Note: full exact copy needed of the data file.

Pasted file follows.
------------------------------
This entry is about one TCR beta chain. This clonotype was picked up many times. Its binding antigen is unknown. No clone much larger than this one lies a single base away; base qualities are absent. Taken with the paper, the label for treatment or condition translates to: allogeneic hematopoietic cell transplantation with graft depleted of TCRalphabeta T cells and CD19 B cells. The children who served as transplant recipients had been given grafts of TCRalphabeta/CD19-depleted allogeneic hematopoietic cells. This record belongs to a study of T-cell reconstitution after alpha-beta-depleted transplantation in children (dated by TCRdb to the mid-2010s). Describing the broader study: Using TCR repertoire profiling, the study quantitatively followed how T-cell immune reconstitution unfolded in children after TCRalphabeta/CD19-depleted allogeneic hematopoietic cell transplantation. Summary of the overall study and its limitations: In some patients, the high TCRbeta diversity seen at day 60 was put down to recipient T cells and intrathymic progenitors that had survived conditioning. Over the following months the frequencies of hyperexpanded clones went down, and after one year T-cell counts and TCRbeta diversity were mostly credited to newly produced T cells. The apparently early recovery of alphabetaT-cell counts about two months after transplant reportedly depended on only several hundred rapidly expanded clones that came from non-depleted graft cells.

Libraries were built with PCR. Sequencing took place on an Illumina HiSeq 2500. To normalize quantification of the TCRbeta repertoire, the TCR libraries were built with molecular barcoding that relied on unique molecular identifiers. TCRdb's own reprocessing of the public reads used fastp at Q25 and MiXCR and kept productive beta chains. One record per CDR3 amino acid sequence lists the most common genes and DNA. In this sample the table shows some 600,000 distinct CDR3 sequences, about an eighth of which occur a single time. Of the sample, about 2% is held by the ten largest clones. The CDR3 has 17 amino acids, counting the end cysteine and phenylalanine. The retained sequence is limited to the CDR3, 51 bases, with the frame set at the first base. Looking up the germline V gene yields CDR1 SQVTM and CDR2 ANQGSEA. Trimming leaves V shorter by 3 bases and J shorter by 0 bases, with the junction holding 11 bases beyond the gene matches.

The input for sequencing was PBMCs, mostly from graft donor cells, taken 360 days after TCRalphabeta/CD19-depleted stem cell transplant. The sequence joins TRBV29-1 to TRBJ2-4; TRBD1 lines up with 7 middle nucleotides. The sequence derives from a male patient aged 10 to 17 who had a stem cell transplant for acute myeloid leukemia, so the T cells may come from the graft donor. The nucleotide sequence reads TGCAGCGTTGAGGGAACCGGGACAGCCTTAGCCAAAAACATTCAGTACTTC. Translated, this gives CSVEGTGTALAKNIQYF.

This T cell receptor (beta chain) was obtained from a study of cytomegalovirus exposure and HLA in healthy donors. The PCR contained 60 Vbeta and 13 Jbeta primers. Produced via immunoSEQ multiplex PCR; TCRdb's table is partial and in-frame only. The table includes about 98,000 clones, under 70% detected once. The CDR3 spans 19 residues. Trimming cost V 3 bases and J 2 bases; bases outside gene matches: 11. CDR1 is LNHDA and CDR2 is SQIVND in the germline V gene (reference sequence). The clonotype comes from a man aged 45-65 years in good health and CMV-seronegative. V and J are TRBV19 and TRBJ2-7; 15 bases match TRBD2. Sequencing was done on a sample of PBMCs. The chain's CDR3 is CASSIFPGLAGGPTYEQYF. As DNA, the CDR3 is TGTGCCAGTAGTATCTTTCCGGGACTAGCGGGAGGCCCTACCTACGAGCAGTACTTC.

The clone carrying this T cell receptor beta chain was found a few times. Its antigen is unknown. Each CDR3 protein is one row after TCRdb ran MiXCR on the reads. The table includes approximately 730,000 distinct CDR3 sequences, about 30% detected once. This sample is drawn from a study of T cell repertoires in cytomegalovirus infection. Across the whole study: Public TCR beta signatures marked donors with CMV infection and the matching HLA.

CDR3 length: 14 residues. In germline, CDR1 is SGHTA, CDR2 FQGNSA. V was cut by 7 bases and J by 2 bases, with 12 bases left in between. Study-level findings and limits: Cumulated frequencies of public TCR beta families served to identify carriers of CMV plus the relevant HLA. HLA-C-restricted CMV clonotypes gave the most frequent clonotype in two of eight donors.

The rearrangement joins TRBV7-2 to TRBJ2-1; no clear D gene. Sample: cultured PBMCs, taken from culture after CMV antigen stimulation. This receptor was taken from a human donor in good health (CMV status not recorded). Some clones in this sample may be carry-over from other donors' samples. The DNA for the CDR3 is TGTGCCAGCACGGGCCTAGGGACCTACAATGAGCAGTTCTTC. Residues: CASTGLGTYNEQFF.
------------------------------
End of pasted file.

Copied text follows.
This entry is about one TCR beta chain. This clonotype was picked up many times. Its binding antigen is unknown. No clone much larger than this one lies a single base away; base qualities are absent. Taken with the paper, the label for treatment or condition translates to: allogeneic hematopoietic cell transplantation with graft depleted of TCRalphabeta T cells and CD19 B cells. The children who served as transplant recipients had been given grafts of TCRalphabeta/CD19-depleted allogeneic hematopoietic cells. This record belongs to a study of T-cell reconstitution after alpha-beta-depleted transplantation in children (dated by TCRdb to the mid-2010s). Describing the broader study: Using TCR repertoire profiling, the study quantitatively followed how T-cell immune reconstitution unfolded in children after TCRalphabeta/CD19-depleted allogeneic hematopoietic cell transplantation. Summary of the overall study and its limitations: In some patients, the high TCRbeta diversity seen at day 60 was put down to recipient T cells and intrathymic progenitors that had survived conditioning. Over the following months the frequencies of hyperexpanded clones went down, and after one year T-cell counts and TCRbeta diversity were mostly credited to newly produced T cells. The apparently early recovery of alphabetaT-cell counts about two months after transplant reportedly depended on only several hundred rapidly expanded clones that came from non-depleted graft cells.

Libraries were built with PCR. Sequencing took place on an Illumina HiSeq 2500. To normalize quantification of the TCRbeta repertoire, the TCR libraries were built with molecular barcoding that relied on unique molecular identifiers. TCRdb's own reprocessing of the public reads used fastp at Q25 and MiXCR and kept productive beta chains. One record per CDR3 amino acid sequence lists the most common genes and DNA. In this sample the table shows some 600,000 distinct CDR3 sequences, about an eighth of which occur a single time. Of the sample, about 2% is held by the ten largest clones. The CDR3 has 17 amino acids, counting the end cysteine and phenylalanine. The retained sequence is limited to the CDR3, 51 bases, with the frame set at the first base. Looking up the germline V gene yields CDR1 SQVTM and CDR2 ANQGSEA. Trimming leaves V shorter by 3 bases and J shorter by 0 bases, with the junction holding 11 bases beyond the gene matches.

The input for sequencing was PBMCs, mostly from graft donor cells, taken 360 days after TCRalphabeta/CD19-depleted stem cell transplant. The sequence joins TRBV29-1 to TRBJ2-4; TRBD1 lines up with 7 middle nucleotides. The sequence derives from a male patient aged 10 to 17 who had a stem cell transplant for acute myeloid leukemia, so the T cells may come from the graft donor. The nucleotide sequence reads TGCAGCGTTGAGGGAACCGGGACAGCCTTAGCCAAAAACATTCAGTACTTC. Translated, this gives CSVEGTGTALAKNIQYF.

This T cell receptor (beta chain) was obtained from a study of cytomegalovirus exposure and HLA in healthy donors. The PCR contained 60 Vbeta and 13 Jbeta primers. Produced via immunoSEQ multiplex PCR; TCRdb's table is partial and in-frame only. The table includes about 98,000 clones, under 70% detected once. The CDR3 spans 19 residues. Trimming cost V 3 bases and J 2 bases; bases outside gene matches: 11. CDR1 is LNHDA and CDR2 is SQIVND in the germline V gene (reference sequence). The clonotype comes from a man aged 45-65 years in good health and CMV-seronegative. V and J are TRBV19 and TRBJ2-7; 15 bases match TRBD2. Sequencing was done on a sample of PBMCs. The chain's CDR3 is CASSIFPGLAGGPTYEQYF. As DNA, the CDR3 is TGTGCCAGTAGTATCTTTCCGGGACTAGCGGGAGGCCCTACCTACGAGCAGTACTTC.

The clone carrying this T cell receptor beta chain was found a few times. Its antigen is unknown. Each CDR3 protein is one row after TCRdb ran MiXCR on the reads. The table includes approximately 730,000 distinct CDR3 sequences, about 30% detected once. This sample is drawn from a study of T cell repertoires in cytomegalovirus infection. Across the whole study: Public TCR beta signatures marked donors with CMV infection and the matching HLA.

CDR3 length: 14 residues. In germline, CDR1 is SGHTA, CDR2 FQGNSA. V was cut by 7 bases and J by 2 bases, with 12 bases left in between. Study-level findings and limits: Cumulated frequencies of public TCR beta families served to identify carriers of CMV plus the relevant HLA. HLA-C-restricted CMV clonotypes gave the most frequent clonotype in two of eight donors.

The rearrangement joins TRBV7-2 to TRBJ2-1; no clear D gene. Sample: cultured PBMCs, taken from culture after CMV antigen stimulation. This receptor was taken from a human donor in good health (CMV status not recorded). Some clones in this sample may be carry-over from other donors' samples. The DNA for the CDR3 is TGTGCCAGCACGGGCCTAGGGACCTACAATGAGCAGTTCTTC. Residues: CASTGLGTYNEQFF.